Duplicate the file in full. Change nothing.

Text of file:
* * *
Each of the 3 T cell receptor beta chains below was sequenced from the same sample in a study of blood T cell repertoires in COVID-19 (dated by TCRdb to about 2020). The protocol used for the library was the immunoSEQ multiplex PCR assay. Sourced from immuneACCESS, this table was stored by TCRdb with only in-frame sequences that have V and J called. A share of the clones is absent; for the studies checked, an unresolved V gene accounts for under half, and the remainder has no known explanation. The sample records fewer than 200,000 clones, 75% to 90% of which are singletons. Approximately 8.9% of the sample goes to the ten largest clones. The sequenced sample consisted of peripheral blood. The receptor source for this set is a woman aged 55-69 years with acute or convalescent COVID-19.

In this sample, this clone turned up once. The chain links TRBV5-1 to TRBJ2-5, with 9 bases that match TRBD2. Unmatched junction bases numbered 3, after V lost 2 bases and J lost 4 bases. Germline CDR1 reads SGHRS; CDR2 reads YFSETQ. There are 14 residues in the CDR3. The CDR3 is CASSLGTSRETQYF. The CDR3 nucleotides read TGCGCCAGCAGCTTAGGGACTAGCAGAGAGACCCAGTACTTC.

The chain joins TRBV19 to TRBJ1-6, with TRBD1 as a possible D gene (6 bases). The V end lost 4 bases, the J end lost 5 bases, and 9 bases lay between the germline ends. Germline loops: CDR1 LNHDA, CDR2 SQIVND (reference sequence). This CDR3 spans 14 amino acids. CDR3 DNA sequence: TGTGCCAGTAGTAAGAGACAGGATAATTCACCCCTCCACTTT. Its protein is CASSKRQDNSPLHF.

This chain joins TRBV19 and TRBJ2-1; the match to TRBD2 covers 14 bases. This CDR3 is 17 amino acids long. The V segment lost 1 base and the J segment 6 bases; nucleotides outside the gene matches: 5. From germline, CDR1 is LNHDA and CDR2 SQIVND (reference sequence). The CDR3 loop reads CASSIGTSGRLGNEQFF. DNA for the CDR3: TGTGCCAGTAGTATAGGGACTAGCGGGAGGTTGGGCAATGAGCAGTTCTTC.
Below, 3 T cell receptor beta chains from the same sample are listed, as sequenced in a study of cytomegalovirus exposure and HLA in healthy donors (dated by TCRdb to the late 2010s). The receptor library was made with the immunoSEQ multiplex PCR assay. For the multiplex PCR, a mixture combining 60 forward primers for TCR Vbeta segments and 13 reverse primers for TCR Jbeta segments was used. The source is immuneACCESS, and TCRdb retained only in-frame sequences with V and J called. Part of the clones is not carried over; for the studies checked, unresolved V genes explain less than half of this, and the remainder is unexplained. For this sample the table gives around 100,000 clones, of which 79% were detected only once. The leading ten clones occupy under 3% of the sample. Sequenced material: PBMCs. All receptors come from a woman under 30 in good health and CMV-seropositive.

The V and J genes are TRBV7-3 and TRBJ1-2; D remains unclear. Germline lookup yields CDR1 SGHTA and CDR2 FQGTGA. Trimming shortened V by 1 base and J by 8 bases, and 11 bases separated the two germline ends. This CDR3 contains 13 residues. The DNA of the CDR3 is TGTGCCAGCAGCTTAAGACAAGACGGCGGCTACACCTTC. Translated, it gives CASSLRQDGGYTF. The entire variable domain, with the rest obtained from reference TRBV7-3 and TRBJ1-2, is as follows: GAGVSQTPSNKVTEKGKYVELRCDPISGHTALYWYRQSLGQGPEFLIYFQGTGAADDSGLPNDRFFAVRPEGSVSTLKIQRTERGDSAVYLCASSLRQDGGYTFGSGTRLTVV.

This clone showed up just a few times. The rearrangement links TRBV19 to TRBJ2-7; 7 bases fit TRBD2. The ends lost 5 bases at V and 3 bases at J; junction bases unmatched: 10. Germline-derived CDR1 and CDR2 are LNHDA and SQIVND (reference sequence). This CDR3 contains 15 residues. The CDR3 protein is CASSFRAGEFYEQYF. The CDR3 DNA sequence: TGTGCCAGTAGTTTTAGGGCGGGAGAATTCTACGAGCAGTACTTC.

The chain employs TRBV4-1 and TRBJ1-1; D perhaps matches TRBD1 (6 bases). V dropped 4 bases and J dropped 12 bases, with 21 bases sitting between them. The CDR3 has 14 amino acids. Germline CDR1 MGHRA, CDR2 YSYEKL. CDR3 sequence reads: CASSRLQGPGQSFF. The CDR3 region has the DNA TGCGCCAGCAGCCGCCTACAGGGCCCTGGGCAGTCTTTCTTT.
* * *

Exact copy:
Each of the 3 T cell receptor beta chains below was sequenced from the same sample in a study of blood T cell repertoires in COVID-19 (dated by TCRdb to about 2020). The protocol used for the library was the immunoSEQ multiplex PCR assay. Sourced from immuneACCESS, this table was stored by TCRdb with only in-frame sequences that have V and J called. A share of the clones is absent; for the studies checked, an unresolved V gene accounts for under half, and the remainder has no known explanation. The sample records fewer than 200,000 clones, 75% to 90% of which are singletons. Approximately 8.9% of the sample goes to the ten largest clones. The sequenced sample consisted of peripheral blood. The receptor source for this set is a woman aged 55-69 years with acute or convalescent COVID-19.

In this sample, this clone turned up once. The chain links TRBV5-1 to TRBJ2-5, with 9 bases that match TRBD2. Unmatched junction bases numbered 3, after V lost 2 bases and J lost 4 bases. Germline CDR1 reads SGHRS; CDR2 reads YFSETQ. There are 14 residues in the CDR3. The CDR3 is CASSLGTSRETQYF. The CDR3 nucleotides read TGCGCCAGCAGCTTAGGGACTAGCAGAGAGACCCAGTACTTC.

The chain joins TRBV19 to TRBJ1-6, with TRBD1 as a possible D gene (6 bases). The V end lost 4 bases, the J end lost 5 bases, and 9 bases lay between the germline ends. Germline loops: CDR1 LNHDA, CDR2 SQIVND (reference sequence). This CDR3 spans 14 amino acids. CDR3 DNA sequence: TGTGCCAGTAGTAAGAGACAGGATAATTCACCCCTCCACTTT. Its protein is CASSKRQDNSPLHF.

This chain joins TRBV19 and TRBJ2-1; the match to TRBD2 covers 14 bases. This CDR3 is 17 amino acids long. The V segment lost 1 base and the J segment 6 bases; nucleotides outside the gene matches: 5. From germline, CDR1 is LNHDA and CDR2 SQIVND (reference sequence). The CDR3 loop reads CASSIGTSGRLGNEQFF. DNA for the CDR3: TGTGCCAGTAGTATAGGGACTAGCGGGAGGTTGGGCAATGAGCAGTTCTTC.
Below, 3 T cell receptor beta chains from the same sample are listed, as sequenced in a study of cytomegalovirus exposure and HLA in healthy donors (dated by TCRdb to the late 2010s). The receptor library was made with the immunoSEQ multiplex PCR assay. For the multiplex PCR, a mixture combining 60 forward primers for TCR Vbeta segments and 13 reverse primers for TCR Jbeta segments was used. The source is immuneACCESS, and TCRdb retained only in-frame sequences with V and J called. Part of the clones is not carried over; for the studies checked, unresolved V genes explain less than half of this, and the remainder is unexplained. For this sample the table gives around 100,000 clones, of which 79% were detected only once. The leading ten clones occupy under 3% of the sample. Sequenced material: PBMCs. All receptors come from a woman under 30 in good health and CMV-seropositive.

The V and J genes are TRBV7-3 and TRBJ1-2; D remains unclear. Germline lookup yields CDR1 SGHTA and CDR2 FQGTGA. Trimming shortened V by 1 base and J by 8 bases, and 11 bases separated the two germline ends. This CDR3 contains 13 residues. The DNA of the CDR3 is TGTGCCAGCAGCTTAAGACAAGACGGCGGCTACACCTTC. Translated, it gives CASSLRQDGGYTF. The entire variable domain, with the rest obtained from reference TRBV7-3 and TRBJ1-2, is as follows: GAGVSQTPSNKVTEKGKYVELRCDPISGHTALYWYRQSLGQGPEFLIYFQGTGAADDSGLPNDRFFAVRPEGSVSTLKIQRTERGDSAVYLCASSLRQDGGYTFGSGTRLTVV.

This clone showed up just a few times. The rearrangement links TRBV19 to TRBJ2-7; 7 bases fit TRBD2. The ends lost 5 bases at V and 3 bases at J; junction bases unmatched: 10. Germline-derived CDR1 and CDR2 are LNHDA and SQIVND (reference sequence). This CDR3 contains 15 residues. The CDR3 protein is CASSFRAGEFYEQYF. The CDR3 DNA sequence: TGTGCCAGTAGTTTTAGGGCGGGAGAATTCTACGAGCAGTACTTC.

The chain employs TRBV4-1 and TRBJ1-1; D perhaps matches TRBD1 (6 bases). V dropped 4 bases and J dropped 12 bases, with 21 bases sitting between them. The CDR3 has 14 amino acids. Germline CDR1 MGHRA, CDR2 YSYEKL. CDR3 sequence reads: CASSRLQGPGQSFF. The CDR3 region has the DNA TGCGCCAGCAGCCGCCTACAGGGCCCTGGGCAGTCTTTCTTT.